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Old 09-09-2021, 10:24 PM   #50
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Brake buddy

Quote:
Originally Posted by dlduck View Post
I have just recently set up my vehicle and motorhome for flat towing and auxiliary braking, after spending 6 years using a tow dolly. I have never flat towed before, but I know from past experience using a tow dolly, every time I had to come to a stop, it would require plenty of space and a lot of pressure on my brakes, as a result of all the work being done by the motorhome. Am I wrong in assuming that with flat towing, there should be less wear and tear on my motorhome brakes than with dolly towing as a result of having an auxiliary braking system? I am just looking for input from those who have a lot more experience with flat towing than I have.
Thanks,
Dave
I have flat towed a 5000# 2004 Lincoln Aviator behind multiple Motorhomes for 12 years. I use a Remco driveshaft disconnect and a Brake Buddy. I have connected the Motorhome charging to the car battery because the brake buddy requires a fully charged battery to function. Under hard braking the Brake Buddy works great.
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Old 09-09-2021, 10:37 PM   #51
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Flat Towing

Iíve been flat towing for about 32k over a period of about 5 years.
The dolly concept to me is just hilariously outdated and only useful if your toad is not towable 4 down.
Flat towing is less hassle coupling and decoupling and I donít have to find parking for a useless trailer that serves only one purpose.
Iíd sit down a cry if I had to use a dolly, itís that simple!
The big discussion was about braking.
I have a Breakmaster air brake that clicks into place in my Ford Escape for toading. Yes I had an airline fitted but it was inexpensive and I could have done it myself.
When I get to my destination I put the hand brake on in the toad and then remove the Falcon tow bar and cables. Sometimes removing the tow bar pins is a little tricky but usually just working the steering slight left or right loosens the pins. I then remove the toad air brake and thatís the process. Done in about 5 minutes.
Wouldnít change my system for anything else and I feel really safe. I also know that it makes braking more efficient and less harsh on my rig.
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Old 09-09-2021, 10:38 PM   #52
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Done Both

We switched from surge brake dolly towing to supplementary brake flat towing not because of braking issues, but after riding with a buddy who is flat towing. I like the fact that it was much less hassle and the car seems to follow better on tight corners. Opinions are a dime a dozen, that's mine.
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Old 09-10-2021, 12:48 AM   #53
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140.6 guy,
My leased premium gas 2014 smart was towable 4 down., checklist in owners manual.
I used a Dolly to avoid cutting the grille for tow bar mounts.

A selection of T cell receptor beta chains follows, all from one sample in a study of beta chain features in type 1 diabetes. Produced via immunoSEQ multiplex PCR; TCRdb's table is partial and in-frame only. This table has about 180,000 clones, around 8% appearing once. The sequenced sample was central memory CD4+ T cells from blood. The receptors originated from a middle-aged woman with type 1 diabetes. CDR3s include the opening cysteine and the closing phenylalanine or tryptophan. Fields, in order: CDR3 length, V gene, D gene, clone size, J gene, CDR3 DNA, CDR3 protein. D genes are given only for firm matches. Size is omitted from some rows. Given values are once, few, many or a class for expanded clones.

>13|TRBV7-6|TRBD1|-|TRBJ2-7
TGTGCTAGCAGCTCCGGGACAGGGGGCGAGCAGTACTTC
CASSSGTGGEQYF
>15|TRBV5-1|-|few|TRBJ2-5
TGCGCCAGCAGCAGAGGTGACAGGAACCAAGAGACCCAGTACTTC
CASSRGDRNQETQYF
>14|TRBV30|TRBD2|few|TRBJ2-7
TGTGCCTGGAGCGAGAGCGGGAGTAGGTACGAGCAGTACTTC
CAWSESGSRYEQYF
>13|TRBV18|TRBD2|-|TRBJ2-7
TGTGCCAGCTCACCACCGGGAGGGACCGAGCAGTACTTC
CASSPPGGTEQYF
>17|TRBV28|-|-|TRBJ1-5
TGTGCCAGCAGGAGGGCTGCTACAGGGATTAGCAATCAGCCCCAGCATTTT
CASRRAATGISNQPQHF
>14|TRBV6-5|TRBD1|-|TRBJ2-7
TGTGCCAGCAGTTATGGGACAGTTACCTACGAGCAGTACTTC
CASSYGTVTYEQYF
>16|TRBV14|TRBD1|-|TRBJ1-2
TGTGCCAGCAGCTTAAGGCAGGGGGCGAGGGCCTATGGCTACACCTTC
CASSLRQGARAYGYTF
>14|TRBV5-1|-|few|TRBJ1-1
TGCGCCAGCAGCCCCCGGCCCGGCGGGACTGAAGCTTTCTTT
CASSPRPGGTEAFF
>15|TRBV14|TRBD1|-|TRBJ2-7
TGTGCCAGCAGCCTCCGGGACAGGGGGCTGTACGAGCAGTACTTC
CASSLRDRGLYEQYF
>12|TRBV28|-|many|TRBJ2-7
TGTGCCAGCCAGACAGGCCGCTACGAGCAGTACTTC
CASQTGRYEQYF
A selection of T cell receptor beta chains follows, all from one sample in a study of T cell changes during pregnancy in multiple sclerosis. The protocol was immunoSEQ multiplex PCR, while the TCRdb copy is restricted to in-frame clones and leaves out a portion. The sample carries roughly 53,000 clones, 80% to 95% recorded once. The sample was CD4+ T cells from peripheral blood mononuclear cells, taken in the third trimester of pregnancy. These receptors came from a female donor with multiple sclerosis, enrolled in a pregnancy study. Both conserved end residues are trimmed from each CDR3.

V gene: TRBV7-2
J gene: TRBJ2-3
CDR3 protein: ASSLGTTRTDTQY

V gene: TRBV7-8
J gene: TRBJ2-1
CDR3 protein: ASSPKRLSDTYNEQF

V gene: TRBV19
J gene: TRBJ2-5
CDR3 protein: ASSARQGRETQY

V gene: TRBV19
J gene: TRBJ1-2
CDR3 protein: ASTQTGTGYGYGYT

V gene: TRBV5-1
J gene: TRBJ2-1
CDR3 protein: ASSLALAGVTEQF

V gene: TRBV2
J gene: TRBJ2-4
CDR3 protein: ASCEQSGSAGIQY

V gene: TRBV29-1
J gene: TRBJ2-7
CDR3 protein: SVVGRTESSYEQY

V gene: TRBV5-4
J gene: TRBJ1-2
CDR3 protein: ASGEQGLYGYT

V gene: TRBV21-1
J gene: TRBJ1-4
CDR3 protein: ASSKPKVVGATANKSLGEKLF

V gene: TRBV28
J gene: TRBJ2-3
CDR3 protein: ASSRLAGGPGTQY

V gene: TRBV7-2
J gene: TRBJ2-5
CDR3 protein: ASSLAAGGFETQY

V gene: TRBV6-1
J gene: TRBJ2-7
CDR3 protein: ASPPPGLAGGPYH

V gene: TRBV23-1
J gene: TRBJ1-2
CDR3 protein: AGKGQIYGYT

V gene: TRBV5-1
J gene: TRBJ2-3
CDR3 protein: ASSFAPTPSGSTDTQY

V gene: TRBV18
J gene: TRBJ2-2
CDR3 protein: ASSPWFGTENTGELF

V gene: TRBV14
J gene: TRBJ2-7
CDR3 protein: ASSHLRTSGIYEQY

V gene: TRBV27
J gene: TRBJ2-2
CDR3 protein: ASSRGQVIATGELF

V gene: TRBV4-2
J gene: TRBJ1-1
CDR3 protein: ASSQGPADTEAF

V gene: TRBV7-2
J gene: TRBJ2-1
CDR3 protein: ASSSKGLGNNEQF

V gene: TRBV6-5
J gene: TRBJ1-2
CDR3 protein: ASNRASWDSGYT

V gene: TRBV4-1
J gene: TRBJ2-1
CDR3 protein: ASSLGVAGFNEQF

Check my previous posts for more info and pictures.
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Old 09-10-2021, 05:31 AM   #54
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Blue Ox Patriot

Iíve had the Blue Ox, 25K miles, 5 years, and each years inspection in PA didnít show any significant wear on brakes. Cost is fairly even between dolly or supplemental system, though the Toad has permanent fixtures. I tow Suby Forester with man. trans. w/ V10 33ft. Class A. I set brake system low to only activate at highway speeds and harder braking. I also always drive in Tow/Haul mode even without Toad to give trans less stress.
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Old 09-10-2021, 06:17 AM   #55
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Quote:
Originally Posted by dlduck View Post
I have just recently set up my vehicle and motorhome for flat towing and auxiliary braking, after spending 6 years using a tow dolly. I have never flat towed before, but I know from past experience using a tow dolly, every time I had to come to a stop, it would require plenty of space and a lot of pressure on my brakes, as a result of all the work being done by the motorhome. Am I wrong in assuming that with flat towing, there should be less wear and tear on my motorhome brakes than with dolly towing as a result of having an auxiliary braking system? I am just looking for input from those who have a lot more experience with flat towing than I have.
Thanks,
Dave
I have been flat towing a Chevrolet Spark behind my Thor Axis 24.1. I can tow up to 8000 lbs and Sparky is 2200 lbs. I use an RV3 auxiliary brake that you can feel kick in when needed. As far as towing, I canít tell there is anything back there. My mpg changed by 1 mpg.
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Old 09-10-2021, 06:32 AM   #56
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Quote:
Originally Posted by jaysigel View Post
Tow dolly vs. dinghy-towing (flat-towing):


The tow dolly can carry any vehicle that is front wheel drive and is within the weight limits of what the dolly can carry. The dolly should have a built-in electric brakes that require the purchase of a controller that is permanently installed in the MH (and the controller is not that expensive, around $200 or less). You don't need to buy and install a mounting plate or braking system in the vehicle you're towing. All of this costs much less than dinghy-towing. The wear on brake systems is on the MH and the dolly. The disadvantages are that it can be downright tricky getting the vehicle on the dolly and strapped strapped down, especially the very first time. You also have the additional towing weight of the dolly, which is around 250 pounds.



As for dinghy towing, connecting a vehicle to the trailer hitch and so forth is somewhat easier than driving the car onto a dolly, etc. But you will need a braking system in the car that usually requires a reliable 12V power source. The steering wheel needs to be unlocked while the ignition is off. There are fewer and fewer new vehicles approved for flat towing and many of those have speed and other limitations that you might find to be inconvenient. The car's braking system alone can cost as much as a tow dolly. Then add in the cost of buying and installing the permanent changes to your car with the base plates, etc. Don't forget the wiring of your brake and turn signal lights. While you can use those cheap magnetic lights from Harbor Freight, they'll scratch up your car's finish, you need to wire them to the MH and they can and do fall off (make sure you have a back-up set). The wear on your braking systems are on the MH and the car when dingy-towing. Unless you can tie into the MH's electrical system or use a supplemental battery for the car's brake system while towing, you can quickly run down the car's battery and the brake system will stop working.